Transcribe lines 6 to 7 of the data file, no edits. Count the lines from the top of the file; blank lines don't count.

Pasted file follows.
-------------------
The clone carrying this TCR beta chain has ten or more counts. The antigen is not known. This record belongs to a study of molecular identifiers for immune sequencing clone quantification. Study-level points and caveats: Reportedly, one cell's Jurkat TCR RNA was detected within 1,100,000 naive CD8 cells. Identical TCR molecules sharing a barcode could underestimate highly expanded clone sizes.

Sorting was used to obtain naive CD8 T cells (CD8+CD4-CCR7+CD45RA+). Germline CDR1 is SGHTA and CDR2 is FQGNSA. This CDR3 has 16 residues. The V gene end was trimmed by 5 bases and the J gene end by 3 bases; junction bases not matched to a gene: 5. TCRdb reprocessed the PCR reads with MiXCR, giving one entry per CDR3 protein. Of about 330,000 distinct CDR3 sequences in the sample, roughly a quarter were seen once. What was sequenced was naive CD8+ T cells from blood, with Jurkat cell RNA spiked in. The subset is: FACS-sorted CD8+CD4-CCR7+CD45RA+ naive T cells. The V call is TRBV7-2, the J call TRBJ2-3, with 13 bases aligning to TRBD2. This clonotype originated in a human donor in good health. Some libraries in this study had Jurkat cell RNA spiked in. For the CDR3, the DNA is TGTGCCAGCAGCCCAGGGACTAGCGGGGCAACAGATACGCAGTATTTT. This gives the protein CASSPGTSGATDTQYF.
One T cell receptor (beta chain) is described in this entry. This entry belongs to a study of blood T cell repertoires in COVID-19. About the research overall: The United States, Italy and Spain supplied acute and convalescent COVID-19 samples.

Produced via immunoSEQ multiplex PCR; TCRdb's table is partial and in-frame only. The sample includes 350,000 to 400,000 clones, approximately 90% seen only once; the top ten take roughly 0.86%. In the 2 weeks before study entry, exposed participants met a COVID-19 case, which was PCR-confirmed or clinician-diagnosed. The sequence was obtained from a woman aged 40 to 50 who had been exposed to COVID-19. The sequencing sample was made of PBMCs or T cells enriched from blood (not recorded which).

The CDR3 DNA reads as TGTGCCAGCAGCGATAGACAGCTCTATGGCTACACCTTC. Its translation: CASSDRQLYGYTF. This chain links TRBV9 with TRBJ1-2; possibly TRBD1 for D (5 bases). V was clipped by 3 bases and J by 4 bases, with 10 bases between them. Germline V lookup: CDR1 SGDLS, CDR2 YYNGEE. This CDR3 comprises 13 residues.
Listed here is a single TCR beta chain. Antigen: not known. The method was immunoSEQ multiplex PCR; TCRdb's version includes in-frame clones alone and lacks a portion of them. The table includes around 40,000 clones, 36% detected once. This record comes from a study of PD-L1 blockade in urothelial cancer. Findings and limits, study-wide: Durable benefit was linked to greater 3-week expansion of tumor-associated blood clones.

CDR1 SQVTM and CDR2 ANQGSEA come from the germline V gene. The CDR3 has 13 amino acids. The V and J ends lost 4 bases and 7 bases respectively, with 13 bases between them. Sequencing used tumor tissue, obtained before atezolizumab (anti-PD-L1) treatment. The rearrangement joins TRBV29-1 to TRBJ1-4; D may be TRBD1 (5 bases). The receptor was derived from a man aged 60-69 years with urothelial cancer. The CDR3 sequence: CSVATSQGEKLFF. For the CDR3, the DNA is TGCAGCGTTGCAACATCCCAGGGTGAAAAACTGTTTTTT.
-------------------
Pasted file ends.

Listed here is a single TCR beta chain. Antigen: not known. The method was immunoSEQ multiplex PCR; TCRdb's version includes in-frame clones alone and lacks a portion of them. The table includes around 40,000 clones, 36% detected once. This record comes from a study of PD-L1 blockade in urothelial cancer. Findings and limits, study-wide: Durable benefit was linked to greater 3-week expansion of tumor-associated blood clones.

CDR1 SQVTM and CDR2 ANQGSEA come from the germline V gene. The CDR3 has 13 amino acids. The V and J ends lost 4 bases and 7 bases respectively, with 13 bases between them. Sequencing used tumor tissue, obtained before atezolizumab (anti-PD-L1) treatment. The rearrangement joins TRBV29-1 to TRBJ1-4; D may be TRBD1 (5 bases). The receptor was derived from a man aged 60-69 years with urothelial cancer. The CDR3 sequence: CSVATSQGEKLFF. For the CDR3, the DNA is TGCAGCGTTGCAACATCCCAGGGTGAAAAACTGTTTTTT.